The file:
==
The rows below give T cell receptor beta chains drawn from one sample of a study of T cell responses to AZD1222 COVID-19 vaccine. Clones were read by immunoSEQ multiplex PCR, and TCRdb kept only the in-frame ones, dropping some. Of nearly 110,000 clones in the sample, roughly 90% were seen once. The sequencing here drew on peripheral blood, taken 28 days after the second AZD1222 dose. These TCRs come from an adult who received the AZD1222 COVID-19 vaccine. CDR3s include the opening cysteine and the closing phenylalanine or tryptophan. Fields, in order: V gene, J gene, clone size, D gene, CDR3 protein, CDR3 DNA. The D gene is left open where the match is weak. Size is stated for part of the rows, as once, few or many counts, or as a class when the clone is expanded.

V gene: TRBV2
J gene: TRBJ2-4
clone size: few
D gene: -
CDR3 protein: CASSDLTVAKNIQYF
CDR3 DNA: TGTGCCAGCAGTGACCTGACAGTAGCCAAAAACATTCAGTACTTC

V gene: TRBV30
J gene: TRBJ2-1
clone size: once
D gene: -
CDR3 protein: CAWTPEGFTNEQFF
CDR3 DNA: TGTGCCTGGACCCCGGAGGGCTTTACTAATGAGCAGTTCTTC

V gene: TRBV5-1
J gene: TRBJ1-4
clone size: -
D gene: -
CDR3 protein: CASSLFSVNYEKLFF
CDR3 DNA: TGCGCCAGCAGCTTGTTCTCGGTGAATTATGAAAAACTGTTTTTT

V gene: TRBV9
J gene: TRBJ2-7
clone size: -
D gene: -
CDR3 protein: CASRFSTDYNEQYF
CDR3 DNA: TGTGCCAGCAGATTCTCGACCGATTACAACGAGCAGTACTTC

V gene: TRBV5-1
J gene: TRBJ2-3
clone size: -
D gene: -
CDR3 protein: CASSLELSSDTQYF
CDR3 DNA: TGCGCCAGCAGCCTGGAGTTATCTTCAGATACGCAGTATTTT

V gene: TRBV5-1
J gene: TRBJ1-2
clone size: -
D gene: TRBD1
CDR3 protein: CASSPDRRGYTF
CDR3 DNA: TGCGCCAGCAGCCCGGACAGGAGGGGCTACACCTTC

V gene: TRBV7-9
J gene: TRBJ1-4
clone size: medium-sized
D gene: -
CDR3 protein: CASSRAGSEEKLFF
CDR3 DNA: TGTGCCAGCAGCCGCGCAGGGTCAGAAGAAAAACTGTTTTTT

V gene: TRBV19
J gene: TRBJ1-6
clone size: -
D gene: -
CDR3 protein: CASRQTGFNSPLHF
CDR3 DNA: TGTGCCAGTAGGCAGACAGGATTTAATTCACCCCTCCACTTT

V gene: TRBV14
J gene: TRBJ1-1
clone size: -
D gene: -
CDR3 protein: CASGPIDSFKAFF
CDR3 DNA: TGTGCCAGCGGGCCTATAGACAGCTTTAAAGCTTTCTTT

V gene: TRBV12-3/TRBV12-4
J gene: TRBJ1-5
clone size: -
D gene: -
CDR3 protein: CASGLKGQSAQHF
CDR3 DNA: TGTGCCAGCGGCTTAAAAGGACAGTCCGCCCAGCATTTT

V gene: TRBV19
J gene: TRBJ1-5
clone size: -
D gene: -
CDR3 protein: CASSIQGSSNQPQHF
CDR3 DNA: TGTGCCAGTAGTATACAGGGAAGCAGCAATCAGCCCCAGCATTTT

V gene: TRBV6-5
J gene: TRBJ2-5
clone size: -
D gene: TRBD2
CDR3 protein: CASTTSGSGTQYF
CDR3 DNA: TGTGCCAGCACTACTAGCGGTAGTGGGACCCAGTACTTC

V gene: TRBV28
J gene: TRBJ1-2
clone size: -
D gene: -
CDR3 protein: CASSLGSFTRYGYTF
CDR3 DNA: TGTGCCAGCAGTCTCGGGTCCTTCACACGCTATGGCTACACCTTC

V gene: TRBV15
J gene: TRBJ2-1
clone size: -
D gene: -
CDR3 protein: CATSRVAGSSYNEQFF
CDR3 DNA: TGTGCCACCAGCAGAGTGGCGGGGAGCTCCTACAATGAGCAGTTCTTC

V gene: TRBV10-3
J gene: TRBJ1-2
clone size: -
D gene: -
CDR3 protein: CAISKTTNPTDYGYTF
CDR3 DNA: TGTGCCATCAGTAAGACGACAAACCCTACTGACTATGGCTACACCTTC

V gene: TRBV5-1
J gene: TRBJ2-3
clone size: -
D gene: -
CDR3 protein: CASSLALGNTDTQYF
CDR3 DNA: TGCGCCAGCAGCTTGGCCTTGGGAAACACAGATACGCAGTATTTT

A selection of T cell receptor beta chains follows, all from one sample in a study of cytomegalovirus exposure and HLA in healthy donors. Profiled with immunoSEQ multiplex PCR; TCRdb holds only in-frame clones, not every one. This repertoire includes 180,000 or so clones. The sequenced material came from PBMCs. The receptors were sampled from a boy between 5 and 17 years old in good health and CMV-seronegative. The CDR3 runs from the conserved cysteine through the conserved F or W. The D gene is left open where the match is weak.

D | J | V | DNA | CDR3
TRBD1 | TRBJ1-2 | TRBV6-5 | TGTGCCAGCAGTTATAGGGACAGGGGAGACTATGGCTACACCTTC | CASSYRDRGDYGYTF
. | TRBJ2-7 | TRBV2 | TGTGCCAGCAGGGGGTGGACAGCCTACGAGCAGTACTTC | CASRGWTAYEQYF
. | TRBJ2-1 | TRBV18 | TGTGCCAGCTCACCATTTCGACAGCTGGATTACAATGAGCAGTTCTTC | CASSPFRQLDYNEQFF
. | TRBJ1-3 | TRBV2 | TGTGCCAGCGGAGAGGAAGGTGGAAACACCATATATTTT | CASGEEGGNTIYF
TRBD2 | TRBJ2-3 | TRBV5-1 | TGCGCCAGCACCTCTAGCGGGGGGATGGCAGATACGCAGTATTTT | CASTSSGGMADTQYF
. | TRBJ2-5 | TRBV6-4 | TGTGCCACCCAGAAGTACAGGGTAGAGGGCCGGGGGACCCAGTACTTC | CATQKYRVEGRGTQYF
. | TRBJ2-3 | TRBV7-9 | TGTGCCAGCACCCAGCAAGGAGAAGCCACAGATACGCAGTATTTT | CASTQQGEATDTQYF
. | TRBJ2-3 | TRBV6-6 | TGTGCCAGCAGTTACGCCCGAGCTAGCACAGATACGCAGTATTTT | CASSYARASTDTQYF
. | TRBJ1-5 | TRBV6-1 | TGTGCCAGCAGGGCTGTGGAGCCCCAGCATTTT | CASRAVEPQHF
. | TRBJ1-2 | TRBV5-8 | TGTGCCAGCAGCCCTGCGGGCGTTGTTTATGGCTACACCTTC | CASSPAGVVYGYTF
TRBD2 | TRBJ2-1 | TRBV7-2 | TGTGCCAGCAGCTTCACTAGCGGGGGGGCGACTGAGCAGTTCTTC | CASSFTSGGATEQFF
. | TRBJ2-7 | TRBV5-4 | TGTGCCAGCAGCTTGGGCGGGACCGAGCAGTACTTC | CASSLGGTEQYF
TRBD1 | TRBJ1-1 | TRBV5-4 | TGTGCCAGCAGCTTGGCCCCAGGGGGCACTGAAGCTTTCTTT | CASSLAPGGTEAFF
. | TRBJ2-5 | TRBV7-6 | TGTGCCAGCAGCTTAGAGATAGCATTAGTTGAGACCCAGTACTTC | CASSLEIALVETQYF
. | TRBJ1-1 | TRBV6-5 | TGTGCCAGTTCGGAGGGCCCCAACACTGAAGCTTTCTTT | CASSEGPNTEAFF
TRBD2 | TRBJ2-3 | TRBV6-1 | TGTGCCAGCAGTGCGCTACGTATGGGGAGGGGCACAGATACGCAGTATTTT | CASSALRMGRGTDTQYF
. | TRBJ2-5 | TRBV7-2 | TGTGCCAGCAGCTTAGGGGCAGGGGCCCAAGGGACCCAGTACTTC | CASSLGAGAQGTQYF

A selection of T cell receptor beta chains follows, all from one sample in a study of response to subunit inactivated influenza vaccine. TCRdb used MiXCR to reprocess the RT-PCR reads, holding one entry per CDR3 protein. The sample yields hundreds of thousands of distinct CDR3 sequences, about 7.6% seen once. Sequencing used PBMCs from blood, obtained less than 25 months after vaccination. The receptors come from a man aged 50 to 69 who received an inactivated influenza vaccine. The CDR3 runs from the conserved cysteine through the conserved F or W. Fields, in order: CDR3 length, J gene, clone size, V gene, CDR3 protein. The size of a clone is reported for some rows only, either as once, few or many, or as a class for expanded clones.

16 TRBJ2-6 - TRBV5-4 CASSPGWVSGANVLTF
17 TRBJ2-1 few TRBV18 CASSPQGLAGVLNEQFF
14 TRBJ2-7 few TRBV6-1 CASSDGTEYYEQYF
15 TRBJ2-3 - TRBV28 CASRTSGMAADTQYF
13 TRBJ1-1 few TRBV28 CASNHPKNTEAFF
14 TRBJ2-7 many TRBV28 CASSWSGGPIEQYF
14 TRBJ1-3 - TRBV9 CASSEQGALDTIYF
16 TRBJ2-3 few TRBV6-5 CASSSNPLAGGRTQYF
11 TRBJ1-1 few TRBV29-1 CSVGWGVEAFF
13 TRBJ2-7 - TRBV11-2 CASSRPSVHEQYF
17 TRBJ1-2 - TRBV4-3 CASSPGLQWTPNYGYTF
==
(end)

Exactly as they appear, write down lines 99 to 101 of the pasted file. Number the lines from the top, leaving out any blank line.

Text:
D | J | V | DNA | CDR3
TRBD1 | TRBJ1-2 | TRBV6-5 | TGTGCCAGCAGTTATAGGGACAGGGGAGACTATGGCTACACCTTC | CASSYRDRGDYGYTF
. | TRBJ2-7 | TRBV2 | TGTGCCAGCAGGGGGTGGACAGCCTACGAGCAGTACTTC | CASRGWTAYEQYF